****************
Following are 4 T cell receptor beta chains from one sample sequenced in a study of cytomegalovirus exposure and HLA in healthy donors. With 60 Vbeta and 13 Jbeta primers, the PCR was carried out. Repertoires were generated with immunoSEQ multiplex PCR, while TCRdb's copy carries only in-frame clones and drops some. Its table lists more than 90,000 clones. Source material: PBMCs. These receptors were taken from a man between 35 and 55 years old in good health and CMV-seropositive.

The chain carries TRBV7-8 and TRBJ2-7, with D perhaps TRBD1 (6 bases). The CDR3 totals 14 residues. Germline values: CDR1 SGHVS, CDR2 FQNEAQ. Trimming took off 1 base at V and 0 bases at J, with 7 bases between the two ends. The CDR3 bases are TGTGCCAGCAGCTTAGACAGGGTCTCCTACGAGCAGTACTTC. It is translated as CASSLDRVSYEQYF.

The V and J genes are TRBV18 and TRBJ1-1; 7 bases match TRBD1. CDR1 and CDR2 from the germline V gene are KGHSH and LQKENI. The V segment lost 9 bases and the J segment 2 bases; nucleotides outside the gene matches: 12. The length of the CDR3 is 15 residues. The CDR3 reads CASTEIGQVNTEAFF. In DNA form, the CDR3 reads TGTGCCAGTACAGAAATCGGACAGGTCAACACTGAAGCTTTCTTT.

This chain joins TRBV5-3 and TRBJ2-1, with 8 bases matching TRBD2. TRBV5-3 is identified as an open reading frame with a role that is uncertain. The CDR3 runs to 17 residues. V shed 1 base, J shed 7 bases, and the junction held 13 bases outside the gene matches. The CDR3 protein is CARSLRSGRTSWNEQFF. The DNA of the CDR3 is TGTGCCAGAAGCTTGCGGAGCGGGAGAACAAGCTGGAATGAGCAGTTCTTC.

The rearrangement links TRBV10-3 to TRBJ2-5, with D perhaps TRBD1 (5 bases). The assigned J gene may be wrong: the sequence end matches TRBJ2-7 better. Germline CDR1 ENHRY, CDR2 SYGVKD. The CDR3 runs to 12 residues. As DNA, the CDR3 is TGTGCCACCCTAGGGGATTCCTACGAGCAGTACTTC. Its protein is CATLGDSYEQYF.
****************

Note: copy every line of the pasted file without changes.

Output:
Following are 4 T cell receptor beta chains from one sample sequenced in a study of cytomegalovirus exposure and HLA in healthy donors. With 60 Vbeta and 13 Jbeta primers, the PCR was carried out. Repertoires were generated with immunoSEQ multiplex PCR, while TCRdb's copy carries only in-frame clones and drops some. Its table lists more than 90,000 clones. Source material: PBMCs. These receptors were taken from a man between 35 and 55 years old in good health and CMV-seropositive.

The chain carries TRBV7-8 and TRBJ2-7, with D perhaps TRBD1 (6 bases). The CDR3 totals 14 residues. Germline values: CDR1 SGHVS, CDR2 FQNEAQ. Trimming took off 1 base at V and 0 bases at J, with 7 bases between the two ends. The CDR3 bases are TGTGCCAGCAGCTTAGACAGGGTCTCCTACGAGCAGTACTTC. It is translated as CASSLDRVSYEQYF.

The V and J genes are TRBV18 and TRBJ1-1; 7 bases match TRBD1. CDR1 and CDR2 from the germline V gene are KGHSH and LQKENI. The V segment lost 9 bases and the J segment 2 bases; nucleotides outside the gene matches: 12. The length of the CDR3 is 15 residues. The CDR3 reads CASTEIGQVNTEAFF. In DNA form, the CDR3 reads TGTGCCAGTACAGAAATCGGACAGGTCAACACTGAAGCTTTCTTT.

This chain joins TRBV5-3 and TRBJ2-1, with 8 bases matching TRBD2. TRBV5-3 is identified as an open reading frame with a role that is uncertain. The CDR3 runs to 17 residues. V shed 1 base, J shed 7 bases, and the junction held 13 bases outside the gene matches. The CDR3 protein is CARSLRSGRTSWNEQFF. The DNA of the CDR3 is TGTGCCAGAAGCTTGCGGAGCGGGAGAACAAGCTGGAATGAGCAGTTCTTC.

The rearrangement links TRBV10-3 to TRBJ2-5, with D perhaps TRBD1 (5 bases). The assigned J gene may be wrong: the sequence end matches TRBJ2-7 better. Germline CDR1 ENHRY, CDR2 SYGVKD. The CDR3 runs to 12 residues. As DNA, the CDR3 is TGTGCCACCCTAGGGGATTCCTACGAGCAGTACTTC. Its protein is CATLGDSYEQYF.